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Common Core Connections CCSS.ELA-Literacy.RST.6-8.7 Integrate quantitative or technical information expressed in words in a text with a version of that information expressed visually (e.g., in a flowchart, diagram, model, graph, or table). CCSS.ELA-Literacy.WHST.6-8.7 Conduct short research projects to answer a question (including a self-generated question), drawing on several sources and generating additional related, focused questions that allow for multiple avenues of exploration.

Shark Bay is 3,900 square miles! The map on page 3 may not provide readers with an appreciation for the size of this area. • Have students compare 3,900 square miles to their state. Make a to-scale overlay that shows the shape of Shark Bay compared to their state. If Shark Bay was put in their state, how much of the state would it encompass? Shark Bay is bigger than two states. It has a coastline that is 1,500 kilometers. Convert this to miles. Make a map that shows your school. If you drove 1,500 kilometers, where would you be? Use a compass and put the point on the location of your school and draw a circle showing how far 1,500 kilometers would be in any direction.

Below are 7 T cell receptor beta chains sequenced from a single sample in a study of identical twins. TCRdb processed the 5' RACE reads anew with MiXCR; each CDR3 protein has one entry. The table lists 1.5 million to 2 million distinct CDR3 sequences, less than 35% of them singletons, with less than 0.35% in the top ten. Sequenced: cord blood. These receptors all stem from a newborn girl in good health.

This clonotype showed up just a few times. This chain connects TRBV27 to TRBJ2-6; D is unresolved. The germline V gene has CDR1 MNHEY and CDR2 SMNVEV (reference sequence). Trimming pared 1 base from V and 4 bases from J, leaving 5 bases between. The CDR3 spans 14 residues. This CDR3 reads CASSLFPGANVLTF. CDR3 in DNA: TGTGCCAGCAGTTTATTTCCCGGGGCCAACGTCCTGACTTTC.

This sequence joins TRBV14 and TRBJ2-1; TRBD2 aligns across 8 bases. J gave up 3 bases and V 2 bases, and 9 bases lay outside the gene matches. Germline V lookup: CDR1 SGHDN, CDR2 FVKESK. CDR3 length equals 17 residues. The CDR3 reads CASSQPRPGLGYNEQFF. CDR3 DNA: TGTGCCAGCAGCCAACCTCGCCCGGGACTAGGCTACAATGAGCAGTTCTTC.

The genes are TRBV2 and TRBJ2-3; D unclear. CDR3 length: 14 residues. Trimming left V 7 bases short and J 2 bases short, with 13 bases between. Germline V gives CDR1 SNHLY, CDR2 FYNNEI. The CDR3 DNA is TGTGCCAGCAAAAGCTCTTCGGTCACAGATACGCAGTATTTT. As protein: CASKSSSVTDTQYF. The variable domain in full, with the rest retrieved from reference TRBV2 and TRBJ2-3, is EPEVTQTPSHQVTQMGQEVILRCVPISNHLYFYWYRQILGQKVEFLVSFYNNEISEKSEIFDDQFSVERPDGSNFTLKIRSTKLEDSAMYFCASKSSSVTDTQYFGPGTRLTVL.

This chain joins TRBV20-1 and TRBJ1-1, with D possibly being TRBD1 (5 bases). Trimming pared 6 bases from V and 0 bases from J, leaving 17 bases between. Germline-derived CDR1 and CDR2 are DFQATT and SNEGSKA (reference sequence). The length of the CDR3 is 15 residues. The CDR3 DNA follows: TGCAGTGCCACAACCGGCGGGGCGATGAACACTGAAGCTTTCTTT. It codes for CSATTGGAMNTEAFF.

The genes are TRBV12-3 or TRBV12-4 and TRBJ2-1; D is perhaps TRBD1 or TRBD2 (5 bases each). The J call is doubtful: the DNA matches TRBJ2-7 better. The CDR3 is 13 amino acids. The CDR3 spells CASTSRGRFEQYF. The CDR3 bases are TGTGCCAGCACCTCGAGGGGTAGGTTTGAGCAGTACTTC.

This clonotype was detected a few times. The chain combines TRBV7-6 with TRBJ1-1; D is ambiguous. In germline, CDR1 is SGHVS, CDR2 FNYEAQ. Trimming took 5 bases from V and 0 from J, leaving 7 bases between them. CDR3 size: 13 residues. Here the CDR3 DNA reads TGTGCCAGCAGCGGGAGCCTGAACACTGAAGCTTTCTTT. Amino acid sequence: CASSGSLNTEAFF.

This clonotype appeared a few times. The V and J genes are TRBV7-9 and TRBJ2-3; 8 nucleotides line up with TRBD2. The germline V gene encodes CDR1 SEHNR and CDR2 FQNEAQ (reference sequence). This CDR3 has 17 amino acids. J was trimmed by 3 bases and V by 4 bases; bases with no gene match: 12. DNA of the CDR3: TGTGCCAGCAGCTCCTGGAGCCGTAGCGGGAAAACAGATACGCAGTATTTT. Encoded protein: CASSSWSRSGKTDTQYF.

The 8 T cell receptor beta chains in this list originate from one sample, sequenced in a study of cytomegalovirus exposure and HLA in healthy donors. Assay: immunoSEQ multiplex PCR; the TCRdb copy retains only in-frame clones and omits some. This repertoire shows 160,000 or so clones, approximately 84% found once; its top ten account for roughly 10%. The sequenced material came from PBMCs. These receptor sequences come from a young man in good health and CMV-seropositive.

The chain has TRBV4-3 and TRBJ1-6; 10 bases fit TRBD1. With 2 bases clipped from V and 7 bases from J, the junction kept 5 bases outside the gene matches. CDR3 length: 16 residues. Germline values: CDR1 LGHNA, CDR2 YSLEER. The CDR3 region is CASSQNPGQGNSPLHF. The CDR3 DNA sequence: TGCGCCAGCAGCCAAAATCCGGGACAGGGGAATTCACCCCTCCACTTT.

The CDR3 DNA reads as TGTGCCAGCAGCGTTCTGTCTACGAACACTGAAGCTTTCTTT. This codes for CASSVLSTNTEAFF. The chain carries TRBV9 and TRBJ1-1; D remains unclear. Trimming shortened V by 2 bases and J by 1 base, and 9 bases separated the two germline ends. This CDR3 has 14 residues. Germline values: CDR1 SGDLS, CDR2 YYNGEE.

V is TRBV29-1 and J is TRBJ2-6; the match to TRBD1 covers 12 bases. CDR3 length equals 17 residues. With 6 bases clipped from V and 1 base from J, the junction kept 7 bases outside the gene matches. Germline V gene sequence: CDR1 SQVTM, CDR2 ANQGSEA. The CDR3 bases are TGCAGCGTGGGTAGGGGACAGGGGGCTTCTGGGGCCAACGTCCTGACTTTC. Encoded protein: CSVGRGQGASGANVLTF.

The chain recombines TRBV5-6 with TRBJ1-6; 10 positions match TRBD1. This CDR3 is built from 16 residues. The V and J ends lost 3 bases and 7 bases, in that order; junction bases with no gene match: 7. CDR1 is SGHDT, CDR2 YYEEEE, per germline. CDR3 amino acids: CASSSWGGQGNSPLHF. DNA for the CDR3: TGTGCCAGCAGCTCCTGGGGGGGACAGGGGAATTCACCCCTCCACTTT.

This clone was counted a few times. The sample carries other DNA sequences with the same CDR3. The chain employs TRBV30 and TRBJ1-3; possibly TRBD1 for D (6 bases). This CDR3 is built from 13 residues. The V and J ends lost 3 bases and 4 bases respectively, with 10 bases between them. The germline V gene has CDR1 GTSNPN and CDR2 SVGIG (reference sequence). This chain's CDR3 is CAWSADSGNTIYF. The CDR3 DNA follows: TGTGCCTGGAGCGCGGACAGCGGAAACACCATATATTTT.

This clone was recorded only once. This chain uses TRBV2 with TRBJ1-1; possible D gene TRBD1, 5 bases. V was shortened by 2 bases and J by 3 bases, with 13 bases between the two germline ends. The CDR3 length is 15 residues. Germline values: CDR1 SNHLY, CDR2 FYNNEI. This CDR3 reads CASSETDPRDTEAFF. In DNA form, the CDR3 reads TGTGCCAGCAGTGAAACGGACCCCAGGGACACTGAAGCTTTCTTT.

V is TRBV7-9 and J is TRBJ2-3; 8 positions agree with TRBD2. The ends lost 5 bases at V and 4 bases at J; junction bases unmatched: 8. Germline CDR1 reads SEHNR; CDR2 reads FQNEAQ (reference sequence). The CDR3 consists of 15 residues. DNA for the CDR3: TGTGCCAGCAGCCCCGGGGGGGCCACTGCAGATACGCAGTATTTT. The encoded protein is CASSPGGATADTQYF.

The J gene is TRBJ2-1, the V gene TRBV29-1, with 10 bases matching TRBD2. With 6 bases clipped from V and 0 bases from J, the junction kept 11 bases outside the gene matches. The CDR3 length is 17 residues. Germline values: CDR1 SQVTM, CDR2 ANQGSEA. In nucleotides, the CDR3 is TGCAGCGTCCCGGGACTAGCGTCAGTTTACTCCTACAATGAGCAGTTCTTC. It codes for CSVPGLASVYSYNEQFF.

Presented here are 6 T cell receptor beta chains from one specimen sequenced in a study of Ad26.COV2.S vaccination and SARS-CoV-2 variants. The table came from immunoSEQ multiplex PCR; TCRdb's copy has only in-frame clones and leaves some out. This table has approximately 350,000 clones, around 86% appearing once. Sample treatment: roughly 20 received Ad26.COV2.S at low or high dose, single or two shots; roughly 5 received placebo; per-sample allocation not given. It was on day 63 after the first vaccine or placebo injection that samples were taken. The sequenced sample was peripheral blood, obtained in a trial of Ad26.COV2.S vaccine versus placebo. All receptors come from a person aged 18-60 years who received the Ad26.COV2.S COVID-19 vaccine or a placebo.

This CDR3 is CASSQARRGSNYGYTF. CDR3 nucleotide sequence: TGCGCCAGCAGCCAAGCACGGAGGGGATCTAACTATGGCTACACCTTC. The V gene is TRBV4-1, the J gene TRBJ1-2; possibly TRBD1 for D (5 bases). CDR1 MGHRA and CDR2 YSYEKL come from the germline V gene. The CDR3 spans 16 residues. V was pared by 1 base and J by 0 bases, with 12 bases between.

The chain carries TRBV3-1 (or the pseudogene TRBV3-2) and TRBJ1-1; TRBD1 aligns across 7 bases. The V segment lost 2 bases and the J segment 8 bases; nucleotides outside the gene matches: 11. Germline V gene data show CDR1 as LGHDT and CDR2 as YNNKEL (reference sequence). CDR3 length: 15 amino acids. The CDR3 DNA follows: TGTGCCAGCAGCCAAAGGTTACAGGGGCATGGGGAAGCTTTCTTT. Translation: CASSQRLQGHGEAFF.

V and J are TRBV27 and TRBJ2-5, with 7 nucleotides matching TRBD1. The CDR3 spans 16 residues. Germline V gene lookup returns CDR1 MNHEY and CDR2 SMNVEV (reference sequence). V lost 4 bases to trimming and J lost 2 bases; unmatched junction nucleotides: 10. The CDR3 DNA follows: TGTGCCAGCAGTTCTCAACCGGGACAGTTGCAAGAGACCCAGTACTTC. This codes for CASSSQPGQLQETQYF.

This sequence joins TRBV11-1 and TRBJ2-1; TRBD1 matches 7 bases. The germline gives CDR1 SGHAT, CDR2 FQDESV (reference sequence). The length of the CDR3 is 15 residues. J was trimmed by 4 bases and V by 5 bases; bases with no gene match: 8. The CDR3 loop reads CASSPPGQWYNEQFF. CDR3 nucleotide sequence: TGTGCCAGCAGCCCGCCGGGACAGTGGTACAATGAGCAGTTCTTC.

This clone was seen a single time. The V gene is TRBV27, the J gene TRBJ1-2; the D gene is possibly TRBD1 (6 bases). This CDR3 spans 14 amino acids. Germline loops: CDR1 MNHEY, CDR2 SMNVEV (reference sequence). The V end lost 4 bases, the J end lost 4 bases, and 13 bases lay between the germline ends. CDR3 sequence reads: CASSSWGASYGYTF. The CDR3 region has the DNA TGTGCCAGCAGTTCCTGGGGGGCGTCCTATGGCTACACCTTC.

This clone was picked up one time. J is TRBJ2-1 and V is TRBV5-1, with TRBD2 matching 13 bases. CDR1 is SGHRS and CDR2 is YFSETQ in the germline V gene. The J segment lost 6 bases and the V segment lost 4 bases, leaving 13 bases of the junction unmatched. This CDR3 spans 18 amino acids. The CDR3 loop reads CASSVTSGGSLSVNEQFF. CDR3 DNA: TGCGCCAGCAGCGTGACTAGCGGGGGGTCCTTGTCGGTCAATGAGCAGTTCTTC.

We are introduced to the word cetacean on page 6: “Yet

Houghton Mifflin Harcourt Books for Young Readers Visit www.sciencemeetsadventure.com for authors’ Adventure Notes, teacher resources, videos, and more!

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THE DOLPHINS OF SHARK BAY
by Pamela S. Turner Photographs by Scott Tuason